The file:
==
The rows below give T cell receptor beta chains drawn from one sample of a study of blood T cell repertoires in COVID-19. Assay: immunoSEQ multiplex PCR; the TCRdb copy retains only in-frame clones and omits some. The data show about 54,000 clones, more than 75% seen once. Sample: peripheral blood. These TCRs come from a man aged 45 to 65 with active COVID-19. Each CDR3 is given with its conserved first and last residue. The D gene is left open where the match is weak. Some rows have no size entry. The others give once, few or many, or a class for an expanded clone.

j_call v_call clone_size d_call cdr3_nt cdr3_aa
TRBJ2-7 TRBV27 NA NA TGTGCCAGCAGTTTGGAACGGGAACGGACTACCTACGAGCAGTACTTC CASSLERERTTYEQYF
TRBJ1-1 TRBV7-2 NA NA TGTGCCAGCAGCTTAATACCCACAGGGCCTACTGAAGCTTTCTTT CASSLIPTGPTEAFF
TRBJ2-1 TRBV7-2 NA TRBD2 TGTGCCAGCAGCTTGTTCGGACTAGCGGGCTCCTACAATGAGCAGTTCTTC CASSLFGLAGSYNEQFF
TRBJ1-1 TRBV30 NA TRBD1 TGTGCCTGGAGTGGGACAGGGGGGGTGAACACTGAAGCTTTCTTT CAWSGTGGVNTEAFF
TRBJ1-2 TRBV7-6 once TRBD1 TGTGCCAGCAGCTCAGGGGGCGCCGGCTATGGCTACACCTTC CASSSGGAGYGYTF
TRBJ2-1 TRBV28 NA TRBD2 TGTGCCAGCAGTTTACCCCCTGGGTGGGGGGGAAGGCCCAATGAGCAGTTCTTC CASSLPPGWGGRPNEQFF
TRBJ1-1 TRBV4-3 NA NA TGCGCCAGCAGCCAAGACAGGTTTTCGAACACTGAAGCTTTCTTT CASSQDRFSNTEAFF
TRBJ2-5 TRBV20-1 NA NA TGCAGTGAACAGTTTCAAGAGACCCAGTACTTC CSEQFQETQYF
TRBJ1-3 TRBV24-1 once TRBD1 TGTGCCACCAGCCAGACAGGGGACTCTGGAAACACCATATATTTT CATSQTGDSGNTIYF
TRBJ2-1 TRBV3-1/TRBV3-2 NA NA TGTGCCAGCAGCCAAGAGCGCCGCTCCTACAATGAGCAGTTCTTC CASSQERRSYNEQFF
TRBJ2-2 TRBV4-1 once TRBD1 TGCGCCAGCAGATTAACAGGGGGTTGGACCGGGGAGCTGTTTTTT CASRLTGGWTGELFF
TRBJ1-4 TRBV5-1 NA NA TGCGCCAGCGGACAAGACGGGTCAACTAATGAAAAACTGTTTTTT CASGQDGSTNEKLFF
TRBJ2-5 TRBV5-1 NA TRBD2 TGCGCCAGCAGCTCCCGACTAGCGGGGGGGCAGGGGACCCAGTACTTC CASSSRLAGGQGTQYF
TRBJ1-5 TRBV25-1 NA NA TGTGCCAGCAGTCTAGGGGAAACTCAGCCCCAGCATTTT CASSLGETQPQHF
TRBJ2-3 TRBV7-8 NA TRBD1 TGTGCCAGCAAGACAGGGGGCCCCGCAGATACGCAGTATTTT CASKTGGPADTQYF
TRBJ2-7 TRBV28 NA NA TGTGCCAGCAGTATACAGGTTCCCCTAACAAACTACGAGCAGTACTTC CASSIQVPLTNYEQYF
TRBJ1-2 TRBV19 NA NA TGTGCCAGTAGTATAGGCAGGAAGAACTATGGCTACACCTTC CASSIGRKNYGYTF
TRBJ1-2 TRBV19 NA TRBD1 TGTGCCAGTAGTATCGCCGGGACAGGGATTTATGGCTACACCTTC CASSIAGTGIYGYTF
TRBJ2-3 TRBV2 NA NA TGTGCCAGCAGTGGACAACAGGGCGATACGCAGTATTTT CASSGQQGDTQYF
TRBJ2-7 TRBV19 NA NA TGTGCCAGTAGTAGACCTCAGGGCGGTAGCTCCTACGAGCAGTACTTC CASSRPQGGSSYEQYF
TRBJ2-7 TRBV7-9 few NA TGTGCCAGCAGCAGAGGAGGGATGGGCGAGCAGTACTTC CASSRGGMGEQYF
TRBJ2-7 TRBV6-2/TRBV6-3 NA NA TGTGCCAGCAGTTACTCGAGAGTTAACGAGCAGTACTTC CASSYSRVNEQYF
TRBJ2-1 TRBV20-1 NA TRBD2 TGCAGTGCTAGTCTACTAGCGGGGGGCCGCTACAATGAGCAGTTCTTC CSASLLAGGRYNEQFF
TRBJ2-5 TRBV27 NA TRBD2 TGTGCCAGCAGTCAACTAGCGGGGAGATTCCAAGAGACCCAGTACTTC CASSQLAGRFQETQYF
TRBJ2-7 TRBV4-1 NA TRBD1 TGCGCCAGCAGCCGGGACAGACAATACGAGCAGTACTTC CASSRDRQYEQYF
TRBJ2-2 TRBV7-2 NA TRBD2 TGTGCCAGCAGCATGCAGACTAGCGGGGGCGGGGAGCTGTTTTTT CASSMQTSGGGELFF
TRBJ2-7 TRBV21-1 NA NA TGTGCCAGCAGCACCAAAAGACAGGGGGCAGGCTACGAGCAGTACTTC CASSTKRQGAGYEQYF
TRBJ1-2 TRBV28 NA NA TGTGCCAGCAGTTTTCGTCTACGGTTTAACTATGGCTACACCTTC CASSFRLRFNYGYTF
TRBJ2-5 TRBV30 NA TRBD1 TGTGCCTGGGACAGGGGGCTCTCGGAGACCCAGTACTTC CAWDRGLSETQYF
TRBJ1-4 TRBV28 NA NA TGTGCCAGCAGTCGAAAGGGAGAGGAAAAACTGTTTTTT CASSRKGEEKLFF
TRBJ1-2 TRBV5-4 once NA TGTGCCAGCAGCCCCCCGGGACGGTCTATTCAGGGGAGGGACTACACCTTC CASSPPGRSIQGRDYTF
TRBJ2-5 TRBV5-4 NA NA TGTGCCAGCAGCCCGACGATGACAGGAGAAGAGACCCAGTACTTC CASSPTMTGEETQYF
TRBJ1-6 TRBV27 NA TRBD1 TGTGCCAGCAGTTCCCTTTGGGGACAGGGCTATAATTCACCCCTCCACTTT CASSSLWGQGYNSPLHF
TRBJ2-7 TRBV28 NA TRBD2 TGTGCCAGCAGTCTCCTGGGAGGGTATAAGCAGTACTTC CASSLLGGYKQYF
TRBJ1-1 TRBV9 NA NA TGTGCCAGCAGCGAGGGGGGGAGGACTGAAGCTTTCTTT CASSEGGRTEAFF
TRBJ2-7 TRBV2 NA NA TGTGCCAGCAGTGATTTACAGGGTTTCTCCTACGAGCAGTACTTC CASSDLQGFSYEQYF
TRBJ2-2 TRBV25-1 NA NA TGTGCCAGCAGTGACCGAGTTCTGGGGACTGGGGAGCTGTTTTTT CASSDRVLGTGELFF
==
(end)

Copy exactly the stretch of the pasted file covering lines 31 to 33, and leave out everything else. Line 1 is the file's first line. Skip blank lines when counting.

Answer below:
TRBJ2-5 TRBV30 NA TRBD1 TGTGCCTGGGACAGGGGGCTCTCGGAGACCCAGTACTTC CAWDRGLSETQYF
TRBJ1-4 TRBV28 NA NA TGTGCCAGCAGTCGAAAGGGAGAGGAAAAACTGTTTTTT CASSRKGEEKLFF
TRBJ1-2 TRBV5-4 once NA TGTGCCAGCAGCCCCCCGGGACGGTCTATTCAGGGGAGGGACTACACCTTC CASSPPGRSIQGRDYTF